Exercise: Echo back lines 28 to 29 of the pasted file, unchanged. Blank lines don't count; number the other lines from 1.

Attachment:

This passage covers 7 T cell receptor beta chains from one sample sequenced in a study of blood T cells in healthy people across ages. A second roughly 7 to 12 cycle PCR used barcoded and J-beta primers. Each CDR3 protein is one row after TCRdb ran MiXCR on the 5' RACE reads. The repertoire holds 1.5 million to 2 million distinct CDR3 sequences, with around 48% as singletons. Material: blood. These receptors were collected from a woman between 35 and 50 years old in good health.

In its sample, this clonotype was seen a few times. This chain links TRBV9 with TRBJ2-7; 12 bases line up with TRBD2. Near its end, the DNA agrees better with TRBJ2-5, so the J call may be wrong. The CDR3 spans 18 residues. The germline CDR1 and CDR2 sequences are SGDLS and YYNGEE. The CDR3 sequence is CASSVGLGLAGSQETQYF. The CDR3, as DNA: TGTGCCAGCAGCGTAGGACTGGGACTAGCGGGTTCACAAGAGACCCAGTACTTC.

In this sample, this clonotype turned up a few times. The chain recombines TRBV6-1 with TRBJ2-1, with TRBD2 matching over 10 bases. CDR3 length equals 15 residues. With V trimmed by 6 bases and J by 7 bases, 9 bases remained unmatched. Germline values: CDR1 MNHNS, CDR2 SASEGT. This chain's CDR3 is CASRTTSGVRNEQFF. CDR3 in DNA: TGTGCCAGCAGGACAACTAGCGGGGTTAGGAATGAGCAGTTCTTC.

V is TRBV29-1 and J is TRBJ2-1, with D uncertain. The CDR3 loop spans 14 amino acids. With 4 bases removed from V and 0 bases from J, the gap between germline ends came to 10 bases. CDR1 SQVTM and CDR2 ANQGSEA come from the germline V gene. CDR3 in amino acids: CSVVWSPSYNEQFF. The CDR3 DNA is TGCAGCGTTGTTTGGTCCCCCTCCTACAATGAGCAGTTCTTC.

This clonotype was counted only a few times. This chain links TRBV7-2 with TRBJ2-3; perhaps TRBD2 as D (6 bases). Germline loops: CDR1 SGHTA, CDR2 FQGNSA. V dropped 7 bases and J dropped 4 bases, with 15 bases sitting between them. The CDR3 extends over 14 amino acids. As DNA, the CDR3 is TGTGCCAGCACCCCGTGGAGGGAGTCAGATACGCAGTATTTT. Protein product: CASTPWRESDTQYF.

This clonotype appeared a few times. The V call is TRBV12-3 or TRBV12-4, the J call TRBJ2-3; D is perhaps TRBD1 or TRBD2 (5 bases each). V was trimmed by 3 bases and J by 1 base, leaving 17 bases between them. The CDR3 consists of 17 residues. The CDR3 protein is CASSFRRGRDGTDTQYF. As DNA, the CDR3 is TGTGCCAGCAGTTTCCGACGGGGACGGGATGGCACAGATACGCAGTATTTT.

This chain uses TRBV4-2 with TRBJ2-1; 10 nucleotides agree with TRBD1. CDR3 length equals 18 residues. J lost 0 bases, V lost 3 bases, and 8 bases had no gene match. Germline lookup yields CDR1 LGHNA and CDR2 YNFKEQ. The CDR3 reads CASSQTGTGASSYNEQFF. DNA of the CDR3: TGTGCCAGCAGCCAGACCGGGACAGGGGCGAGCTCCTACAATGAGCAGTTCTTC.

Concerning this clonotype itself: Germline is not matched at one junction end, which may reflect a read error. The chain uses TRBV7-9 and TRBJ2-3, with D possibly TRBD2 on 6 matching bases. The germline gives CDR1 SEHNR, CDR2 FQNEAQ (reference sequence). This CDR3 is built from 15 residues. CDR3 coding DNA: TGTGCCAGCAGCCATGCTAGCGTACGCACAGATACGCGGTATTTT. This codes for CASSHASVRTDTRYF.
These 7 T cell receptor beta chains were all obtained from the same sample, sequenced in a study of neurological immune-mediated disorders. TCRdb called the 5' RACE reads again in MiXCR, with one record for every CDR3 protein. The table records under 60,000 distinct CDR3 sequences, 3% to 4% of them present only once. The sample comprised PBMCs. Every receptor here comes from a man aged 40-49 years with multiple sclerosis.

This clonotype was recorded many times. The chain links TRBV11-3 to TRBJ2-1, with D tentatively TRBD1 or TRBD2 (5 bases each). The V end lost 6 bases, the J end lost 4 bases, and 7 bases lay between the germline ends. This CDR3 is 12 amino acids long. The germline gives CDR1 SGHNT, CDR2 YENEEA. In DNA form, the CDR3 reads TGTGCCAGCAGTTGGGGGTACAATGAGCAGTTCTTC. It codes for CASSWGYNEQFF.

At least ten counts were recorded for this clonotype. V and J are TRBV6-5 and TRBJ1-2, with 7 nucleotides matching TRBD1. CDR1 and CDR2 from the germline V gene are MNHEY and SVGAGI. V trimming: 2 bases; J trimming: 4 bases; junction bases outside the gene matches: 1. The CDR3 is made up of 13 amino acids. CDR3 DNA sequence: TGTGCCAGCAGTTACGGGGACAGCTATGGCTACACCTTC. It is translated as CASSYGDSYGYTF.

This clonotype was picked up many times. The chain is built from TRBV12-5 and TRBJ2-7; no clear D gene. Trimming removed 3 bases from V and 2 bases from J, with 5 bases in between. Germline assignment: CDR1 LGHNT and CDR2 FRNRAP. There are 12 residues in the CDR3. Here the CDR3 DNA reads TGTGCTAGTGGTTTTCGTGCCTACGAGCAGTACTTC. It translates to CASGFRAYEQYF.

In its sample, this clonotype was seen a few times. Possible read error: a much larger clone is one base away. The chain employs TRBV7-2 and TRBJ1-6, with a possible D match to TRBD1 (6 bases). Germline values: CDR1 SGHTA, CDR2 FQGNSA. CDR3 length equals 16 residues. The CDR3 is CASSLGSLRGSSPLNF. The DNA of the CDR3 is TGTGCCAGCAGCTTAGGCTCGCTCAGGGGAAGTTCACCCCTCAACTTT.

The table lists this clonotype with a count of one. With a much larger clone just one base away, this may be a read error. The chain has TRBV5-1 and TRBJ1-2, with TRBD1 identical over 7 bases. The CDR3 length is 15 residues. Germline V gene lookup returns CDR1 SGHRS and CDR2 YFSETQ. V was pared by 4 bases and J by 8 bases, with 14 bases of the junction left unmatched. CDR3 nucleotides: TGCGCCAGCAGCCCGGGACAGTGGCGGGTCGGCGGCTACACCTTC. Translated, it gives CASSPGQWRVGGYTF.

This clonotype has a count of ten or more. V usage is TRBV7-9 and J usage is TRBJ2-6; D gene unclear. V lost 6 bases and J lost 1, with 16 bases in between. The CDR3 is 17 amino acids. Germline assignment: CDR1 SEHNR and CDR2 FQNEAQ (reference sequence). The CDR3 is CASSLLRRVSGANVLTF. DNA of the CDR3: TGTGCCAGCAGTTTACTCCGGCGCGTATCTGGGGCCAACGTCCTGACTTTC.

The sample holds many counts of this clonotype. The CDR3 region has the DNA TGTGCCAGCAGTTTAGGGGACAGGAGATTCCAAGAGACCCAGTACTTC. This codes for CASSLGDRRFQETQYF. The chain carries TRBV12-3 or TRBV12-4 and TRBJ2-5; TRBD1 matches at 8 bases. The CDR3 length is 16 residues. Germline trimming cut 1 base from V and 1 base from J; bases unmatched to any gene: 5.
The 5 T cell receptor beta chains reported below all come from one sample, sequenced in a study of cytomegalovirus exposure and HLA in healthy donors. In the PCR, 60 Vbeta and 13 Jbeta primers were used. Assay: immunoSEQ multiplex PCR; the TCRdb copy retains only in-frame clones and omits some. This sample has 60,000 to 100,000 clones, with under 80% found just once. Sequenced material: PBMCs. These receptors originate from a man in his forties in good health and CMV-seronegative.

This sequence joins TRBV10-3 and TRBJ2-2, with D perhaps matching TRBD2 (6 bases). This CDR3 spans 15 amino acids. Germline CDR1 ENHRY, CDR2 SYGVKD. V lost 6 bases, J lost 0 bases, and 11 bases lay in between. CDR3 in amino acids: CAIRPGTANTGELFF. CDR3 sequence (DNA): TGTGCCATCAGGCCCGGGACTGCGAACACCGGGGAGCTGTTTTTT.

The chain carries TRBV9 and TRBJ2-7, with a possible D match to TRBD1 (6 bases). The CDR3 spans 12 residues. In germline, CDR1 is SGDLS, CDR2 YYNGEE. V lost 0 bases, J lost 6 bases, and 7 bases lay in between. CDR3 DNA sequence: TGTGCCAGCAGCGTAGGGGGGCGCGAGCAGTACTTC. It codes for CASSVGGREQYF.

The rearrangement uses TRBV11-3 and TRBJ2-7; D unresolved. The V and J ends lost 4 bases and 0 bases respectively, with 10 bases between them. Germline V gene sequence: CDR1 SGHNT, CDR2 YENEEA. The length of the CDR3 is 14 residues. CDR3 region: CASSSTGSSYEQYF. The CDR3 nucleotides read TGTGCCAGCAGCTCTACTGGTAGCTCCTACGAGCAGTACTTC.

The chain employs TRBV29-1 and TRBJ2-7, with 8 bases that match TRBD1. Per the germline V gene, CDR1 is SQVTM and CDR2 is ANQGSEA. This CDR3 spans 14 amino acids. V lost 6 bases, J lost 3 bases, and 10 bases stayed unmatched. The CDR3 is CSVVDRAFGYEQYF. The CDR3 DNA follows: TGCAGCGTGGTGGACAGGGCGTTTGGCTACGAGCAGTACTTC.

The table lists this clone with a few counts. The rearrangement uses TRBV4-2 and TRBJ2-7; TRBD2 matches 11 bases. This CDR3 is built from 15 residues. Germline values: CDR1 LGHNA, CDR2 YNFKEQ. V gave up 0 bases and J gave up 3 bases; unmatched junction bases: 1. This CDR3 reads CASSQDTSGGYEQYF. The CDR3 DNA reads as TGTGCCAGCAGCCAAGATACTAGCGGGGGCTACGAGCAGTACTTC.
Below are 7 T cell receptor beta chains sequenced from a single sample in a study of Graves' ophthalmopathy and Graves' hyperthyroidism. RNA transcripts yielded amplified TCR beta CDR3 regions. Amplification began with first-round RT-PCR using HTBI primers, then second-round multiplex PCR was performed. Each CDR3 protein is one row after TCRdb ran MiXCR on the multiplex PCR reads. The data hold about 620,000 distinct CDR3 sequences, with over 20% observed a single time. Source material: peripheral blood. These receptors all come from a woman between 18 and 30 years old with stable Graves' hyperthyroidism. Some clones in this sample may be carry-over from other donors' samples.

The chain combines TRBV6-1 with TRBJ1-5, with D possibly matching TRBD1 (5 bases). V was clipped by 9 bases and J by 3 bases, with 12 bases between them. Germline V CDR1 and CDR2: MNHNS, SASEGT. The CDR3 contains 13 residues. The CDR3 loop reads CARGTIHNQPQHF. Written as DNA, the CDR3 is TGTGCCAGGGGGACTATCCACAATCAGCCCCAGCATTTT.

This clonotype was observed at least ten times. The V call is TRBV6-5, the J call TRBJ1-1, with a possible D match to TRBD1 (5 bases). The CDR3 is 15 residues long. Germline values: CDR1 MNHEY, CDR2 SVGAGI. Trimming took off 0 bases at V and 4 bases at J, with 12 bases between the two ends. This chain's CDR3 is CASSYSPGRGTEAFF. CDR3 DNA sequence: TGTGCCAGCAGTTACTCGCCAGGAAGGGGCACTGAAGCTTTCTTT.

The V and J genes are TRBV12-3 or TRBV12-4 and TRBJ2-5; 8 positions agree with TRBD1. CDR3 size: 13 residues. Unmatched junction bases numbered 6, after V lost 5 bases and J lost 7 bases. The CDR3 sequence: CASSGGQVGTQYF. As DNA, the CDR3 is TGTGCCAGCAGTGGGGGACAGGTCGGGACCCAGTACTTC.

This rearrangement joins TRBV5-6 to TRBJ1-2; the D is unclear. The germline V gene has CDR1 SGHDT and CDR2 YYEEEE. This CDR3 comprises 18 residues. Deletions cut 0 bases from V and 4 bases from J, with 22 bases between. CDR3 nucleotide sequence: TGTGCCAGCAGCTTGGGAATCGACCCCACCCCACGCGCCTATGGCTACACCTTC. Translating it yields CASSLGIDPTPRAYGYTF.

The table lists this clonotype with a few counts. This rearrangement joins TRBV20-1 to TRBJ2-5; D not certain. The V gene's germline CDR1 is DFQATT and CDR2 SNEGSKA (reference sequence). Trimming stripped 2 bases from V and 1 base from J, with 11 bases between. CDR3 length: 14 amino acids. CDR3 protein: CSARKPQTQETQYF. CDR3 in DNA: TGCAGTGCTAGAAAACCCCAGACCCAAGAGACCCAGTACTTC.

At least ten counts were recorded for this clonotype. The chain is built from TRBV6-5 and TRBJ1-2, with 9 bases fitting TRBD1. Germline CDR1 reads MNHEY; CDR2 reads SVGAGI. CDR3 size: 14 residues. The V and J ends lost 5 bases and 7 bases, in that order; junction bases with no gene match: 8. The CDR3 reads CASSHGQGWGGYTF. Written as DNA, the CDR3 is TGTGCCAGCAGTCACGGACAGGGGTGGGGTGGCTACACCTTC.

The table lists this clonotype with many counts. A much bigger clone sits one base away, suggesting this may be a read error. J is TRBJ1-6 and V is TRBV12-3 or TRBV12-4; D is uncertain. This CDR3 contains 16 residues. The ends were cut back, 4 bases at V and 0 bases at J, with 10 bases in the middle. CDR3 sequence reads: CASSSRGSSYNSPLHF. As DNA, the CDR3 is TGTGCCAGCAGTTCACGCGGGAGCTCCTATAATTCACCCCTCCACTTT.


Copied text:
The table lists this clonotype with a few counts. This rearrangement joins TRBV20-1 to TRBJ2-5; D not certain. The V gene's germline CDR1 is DFQATT and CDR2 SNEGSKA (reference sequence). Trimming stripped 2 bases from V and 1 base from J, with 11 bases between. CDR3 length: 14 amino acids. CDR3 protein: CSARKPQTQETQYF. CDR3 in DNA: TGCAGTGCTAGAAAACCCCAGACCCAAGAGACCCAGTACTTC.

At least ten counts were recorded for this clonotype. The chain is built from TRBV6-5 and TRBJ1-2, with 9 bases fitting TRBD1. Germline CDR1 reads MNHEY; CDR2 reads SVGAGI. CDR3 size: 14 residues. The V and J ends lost 5 bases and 7 bases, in that order; junction bases with no gene match: 8. The CDR3 reads CASSHGQGWGGYTF. Written as DNA, the CDR3 is TGTGCCAGCAGTCACGGACAGGGGTGGGGTGGCTACACCTTC.